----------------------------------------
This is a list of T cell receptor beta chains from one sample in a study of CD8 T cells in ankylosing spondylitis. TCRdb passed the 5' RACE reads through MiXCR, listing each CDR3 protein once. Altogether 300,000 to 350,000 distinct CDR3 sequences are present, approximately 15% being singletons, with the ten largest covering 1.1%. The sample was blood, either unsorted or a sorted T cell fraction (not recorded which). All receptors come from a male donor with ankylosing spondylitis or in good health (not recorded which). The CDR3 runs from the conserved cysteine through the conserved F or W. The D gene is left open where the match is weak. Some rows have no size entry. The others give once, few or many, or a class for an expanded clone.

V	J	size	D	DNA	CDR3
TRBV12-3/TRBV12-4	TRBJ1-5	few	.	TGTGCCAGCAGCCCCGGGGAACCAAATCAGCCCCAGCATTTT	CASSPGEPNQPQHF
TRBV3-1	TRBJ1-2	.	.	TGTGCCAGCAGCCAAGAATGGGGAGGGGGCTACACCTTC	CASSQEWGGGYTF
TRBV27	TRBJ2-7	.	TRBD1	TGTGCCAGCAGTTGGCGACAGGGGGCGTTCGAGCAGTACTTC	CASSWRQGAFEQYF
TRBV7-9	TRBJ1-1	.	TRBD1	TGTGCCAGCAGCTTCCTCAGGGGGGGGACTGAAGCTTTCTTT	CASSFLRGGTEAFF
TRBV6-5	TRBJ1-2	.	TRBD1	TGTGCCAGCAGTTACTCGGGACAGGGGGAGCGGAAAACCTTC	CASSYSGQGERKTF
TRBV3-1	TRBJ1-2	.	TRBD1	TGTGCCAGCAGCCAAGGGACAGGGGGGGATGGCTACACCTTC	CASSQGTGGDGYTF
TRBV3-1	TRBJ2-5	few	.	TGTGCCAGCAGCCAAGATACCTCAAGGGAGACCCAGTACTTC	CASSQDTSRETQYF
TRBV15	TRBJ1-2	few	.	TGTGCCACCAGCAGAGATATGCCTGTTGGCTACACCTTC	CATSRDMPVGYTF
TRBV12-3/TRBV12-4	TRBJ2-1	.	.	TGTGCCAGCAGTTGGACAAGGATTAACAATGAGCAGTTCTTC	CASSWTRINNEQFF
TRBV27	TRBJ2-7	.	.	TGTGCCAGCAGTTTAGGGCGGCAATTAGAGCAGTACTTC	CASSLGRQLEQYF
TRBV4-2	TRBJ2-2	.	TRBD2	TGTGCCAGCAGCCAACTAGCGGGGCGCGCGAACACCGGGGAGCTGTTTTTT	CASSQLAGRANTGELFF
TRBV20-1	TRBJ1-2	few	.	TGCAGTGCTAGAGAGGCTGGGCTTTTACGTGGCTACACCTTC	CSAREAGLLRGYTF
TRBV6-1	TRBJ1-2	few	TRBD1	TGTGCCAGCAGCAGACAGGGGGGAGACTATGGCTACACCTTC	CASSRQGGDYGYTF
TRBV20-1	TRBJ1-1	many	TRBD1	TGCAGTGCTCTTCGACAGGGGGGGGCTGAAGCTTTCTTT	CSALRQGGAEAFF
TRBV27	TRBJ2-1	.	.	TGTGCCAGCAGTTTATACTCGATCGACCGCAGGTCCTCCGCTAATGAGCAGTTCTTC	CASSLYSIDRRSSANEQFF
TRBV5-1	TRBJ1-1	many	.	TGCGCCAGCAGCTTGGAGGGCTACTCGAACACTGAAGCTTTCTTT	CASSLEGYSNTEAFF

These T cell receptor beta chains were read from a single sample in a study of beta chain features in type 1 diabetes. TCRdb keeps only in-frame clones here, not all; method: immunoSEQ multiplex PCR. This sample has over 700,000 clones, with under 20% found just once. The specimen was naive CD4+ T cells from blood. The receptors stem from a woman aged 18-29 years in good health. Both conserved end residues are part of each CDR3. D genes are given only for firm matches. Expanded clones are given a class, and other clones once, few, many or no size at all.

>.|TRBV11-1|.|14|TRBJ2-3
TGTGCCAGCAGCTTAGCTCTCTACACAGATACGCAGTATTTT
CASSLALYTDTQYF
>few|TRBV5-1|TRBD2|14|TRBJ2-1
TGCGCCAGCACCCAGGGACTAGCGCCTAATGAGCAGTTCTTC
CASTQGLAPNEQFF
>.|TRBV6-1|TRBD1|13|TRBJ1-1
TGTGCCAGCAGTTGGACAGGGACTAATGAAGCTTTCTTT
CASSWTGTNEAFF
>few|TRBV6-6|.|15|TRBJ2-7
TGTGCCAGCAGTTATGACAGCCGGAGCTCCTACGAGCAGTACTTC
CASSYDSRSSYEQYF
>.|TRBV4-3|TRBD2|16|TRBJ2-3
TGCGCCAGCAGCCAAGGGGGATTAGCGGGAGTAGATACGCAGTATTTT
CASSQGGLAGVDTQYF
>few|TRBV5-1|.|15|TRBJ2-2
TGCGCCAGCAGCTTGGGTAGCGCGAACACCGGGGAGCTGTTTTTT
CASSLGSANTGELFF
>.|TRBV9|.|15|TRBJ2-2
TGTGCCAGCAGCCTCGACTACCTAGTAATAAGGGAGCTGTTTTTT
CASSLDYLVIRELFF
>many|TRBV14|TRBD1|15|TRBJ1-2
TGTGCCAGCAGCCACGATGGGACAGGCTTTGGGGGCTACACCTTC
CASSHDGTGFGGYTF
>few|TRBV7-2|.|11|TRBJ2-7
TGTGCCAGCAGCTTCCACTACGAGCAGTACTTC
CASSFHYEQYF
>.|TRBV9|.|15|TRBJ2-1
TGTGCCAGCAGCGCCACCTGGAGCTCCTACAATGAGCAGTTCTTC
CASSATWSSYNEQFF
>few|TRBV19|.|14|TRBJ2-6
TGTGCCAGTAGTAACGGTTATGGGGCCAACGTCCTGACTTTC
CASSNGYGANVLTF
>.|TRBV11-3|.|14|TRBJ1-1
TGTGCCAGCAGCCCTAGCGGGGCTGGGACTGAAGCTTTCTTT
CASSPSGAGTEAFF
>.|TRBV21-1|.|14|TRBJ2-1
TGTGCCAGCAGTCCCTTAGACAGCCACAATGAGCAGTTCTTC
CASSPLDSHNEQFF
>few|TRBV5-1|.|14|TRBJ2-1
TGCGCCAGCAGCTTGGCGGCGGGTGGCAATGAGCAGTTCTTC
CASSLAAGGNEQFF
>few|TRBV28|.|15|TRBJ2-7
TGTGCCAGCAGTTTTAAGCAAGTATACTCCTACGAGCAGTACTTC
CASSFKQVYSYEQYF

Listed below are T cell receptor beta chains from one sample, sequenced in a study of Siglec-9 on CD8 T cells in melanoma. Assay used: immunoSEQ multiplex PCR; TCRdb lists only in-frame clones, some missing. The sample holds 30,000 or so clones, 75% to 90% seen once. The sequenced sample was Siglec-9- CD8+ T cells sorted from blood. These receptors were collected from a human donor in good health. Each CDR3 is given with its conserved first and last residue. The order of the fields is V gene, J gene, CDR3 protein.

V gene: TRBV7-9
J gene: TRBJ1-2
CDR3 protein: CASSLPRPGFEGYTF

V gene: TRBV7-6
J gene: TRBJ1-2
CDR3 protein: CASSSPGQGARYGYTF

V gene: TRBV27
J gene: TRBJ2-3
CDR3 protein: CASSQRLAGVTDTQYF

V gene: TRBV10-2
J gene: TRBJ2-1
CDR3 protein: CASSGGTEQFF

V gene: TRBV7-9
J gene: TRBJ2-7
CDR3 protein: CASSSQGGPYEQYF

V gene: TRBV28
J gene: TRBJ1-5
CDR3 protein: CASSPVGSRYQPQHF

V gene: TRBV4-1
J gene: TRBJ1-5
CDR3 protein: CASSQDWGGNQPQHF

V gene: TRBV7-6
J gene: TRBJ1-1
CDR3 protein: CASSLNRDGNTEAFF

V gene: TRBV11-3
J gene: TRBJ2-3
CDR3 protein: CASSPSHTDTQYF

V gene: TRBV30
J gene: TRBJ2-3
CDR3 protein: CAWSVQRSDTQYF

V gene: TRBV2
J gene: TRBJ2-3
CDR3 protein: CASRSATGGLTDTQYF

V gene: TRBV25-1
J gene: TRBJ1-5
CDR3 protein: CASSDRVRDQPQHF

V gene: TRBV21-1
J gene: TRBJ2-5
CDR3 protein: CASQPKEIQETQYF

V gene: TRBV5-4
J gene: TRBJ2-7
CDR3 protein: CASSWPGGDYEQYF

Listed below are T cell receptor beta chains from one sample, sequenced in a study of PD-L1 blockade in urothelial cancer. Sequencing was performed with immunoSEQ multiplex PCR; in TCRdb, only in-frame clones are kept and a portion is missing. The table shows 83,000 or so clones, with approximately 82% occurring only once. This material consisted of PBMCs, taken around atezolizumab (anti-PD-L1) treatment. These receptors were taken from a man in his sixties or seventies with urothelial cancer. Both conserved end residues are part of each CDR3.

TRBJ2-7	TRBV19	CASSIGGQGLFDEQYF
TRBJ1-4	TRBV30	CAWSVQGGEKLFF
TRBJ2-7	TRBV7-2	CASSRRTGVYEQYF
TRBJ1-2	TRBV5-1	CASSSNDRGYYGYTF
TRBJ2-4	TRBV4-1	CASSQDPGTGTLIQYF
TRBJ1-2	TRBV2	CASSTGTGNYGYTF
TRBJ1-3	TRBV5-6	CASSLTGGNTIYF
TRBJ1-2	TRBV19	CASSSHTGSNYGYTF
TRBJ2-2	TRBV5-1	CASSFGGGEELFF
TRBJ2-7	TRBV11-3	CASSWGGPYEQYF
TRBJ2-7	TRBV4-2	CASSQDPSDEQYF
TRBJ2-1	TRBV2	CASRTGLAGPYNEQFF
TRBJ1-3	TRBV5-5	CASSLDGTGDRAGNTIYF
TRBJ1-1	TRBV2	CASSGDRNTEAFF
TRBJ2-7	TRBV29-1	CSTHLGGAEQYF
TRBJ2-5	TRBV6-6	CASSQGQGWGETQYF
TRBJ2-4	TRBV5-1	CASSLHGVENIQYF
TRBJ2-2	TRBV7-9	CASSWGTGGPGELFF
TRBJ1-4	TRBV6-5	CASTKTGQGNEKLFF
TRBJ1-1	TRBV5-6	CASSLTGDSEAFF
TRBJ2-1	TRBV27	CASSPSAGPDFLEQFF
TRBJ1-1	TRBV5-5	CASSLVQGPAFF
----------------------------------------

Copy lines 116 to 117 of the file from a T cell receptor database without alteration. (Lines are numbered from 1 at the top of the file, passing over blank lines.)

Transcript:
TRBJ1-2	TRBV19	CASSSHTGSNYGYTF
TRBJ2-2	TRBV5-1	CASSFGGGEELFF